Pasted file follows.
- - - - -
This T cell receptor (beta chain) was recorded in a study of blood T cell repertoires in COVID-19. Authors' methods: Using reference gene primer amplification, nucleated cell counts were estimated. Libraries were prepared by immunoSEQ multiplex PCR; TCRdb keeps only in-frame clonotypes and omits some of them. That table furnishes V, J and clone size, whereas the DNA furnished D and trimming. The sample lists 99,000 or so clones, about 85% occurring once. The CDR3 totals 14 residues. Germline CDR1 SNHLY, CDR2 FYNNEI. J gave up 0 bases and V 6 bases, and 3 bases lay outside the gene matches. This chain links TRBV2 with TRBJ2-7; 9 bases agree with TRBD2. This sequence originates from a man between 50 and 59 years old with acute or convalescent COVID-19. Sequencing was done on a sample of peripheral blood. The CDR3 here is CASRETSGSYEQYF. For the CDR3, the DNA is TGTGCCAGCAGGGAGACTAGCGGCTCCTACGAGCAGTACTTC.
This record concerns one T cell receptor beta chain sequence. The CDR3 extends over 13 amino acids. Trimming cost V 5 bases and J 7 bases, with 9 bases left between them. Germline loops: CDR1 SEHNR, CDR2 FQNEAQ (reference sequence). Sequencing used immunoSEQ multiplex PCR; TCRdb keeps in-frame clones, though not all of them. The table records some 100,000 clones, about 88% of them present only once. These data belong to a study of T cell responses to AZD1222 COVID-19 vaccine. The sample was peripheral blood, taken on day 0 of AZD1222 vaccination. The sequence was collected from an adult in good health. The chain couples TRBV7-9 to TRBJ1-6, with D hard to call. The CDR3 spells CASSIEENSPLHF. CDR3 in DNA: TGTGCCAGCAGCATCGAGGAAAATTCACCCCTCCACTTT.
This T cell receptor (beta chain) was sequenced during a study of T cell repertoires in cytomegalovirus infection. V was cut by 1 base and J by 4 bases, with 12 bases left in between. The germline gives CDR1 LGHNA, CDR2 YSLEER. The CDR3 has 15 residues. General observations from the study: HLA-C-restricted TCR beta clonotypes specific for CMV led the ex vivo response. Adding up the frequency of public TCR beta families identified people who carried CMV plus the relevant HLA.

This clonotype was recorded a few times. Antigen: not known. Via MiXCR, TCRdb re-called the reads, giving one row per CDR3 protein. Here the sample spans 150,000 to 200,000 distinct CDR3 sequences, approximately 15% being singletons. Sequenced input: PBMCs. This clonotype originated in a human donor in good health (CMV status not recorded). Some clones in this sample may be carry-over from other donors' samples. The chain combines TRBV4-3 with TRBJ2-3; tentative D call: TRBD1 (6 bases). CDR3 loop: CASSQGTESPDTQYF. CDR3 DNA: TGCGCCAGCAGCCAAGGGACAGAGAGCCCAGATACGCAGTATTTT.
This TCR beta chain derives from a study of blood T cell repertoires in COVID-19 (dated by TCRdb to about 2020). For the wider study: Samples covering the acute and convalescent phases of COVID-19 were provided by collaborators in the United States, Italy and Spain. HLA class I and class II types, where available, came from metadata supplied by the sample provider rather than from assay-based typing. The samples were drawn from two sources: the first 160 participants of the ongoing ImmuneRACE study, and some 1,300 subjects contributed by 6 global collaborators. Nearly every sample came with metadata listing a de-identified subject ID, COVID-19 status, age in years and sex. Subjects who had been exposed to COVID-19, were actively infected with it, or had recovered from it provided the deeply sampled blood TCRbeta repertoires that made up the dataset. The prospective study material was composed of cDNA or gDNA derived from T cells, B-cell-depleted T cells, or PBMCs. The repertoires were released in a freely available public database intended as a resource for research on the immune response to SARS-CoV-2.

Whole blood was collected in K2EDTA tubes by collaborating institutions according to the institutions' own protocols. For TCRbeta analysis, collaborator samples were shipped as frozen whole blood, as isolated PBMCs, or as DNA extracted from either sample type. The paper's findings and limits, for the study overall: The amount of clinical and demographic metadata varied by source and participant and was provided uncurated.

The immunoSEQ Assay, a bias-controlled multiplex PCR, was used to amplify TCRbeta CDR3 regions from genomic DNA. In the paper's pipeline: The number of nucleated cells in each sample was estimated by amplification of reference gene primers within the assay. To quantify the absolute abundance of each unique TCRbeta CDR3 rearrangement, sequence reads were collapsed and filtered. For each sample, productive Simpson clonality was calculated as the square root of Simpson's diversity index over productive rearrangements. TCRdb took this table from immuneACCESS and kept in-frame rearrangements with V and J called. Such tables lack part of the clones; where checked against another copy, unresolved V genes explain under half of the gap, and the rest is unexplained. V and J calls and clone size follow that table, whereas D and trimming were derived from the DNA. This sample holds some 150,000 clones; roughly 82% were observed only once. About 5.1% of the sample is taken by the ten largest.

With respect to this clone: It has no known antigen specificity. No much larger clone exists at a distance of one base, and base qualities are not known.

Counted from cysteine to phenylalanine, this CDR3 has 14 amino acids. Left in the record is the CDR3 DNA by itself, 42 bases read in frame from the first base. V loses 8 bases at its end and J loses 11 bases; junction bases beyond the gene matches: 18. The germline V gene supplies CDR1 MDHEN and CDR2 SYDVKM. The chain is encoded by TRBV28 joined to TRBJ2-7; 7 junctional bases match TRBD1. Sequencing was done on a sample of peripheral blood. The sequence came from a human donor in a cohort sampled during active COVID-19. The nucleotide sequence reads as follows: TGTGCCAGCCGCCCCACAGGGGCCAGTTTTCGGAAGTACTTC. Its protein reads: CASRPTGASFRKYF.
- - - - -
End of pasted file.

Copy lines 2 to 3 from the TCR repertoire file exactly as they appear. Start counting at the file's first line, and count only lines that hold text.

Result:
This record concerns one T cell receptor beta chain sequence. The CDR3 extends over 13 amino acids. Trimming cost V 5 bases and J 7 bases, with 9 bases left between them. Germline loops: CDR1 SEHNR, CDR2 FQNEAQ (reference sequence). Sequencing used immunoSEQ multiplex PCR; TCRdb keeps in-frame clones, though not all of them. The table records some 100,000 clones, about 88% of them present only once. These data belong to a study of T cell responses to AZD1222 COVID-19 vaccine. The sample was peripheral blood, taken on day 0 of AZD1222 vaccination. The sequence was collected from an adult in good health. The chain couples TRBV7-9 to TRBJ1-6, with D hard to call. The CDR3 spells CASSIEENSPLHF. CDR3 in DNA: TGTGCCAGCAGCATCGAGGAAAATTCACCCCTCCACTTT.
This T cell receptor (beta chain) was sequenced during a study of T cell repertoires in cytomegalovirus infection. V was cut by 1 base and J by 4 bases, with 12 bases left in between. The germline gives CDR1 LGHNA, CDR2 YSLEER. The CDR3 has 15 residues. General observations from the study: HLA-C-restricted TCR beta clonotypes specific for CMV led the ex vivo response. Adding up the frequency of public TCR beta families identified people who carried CMV plus the relevant HLA.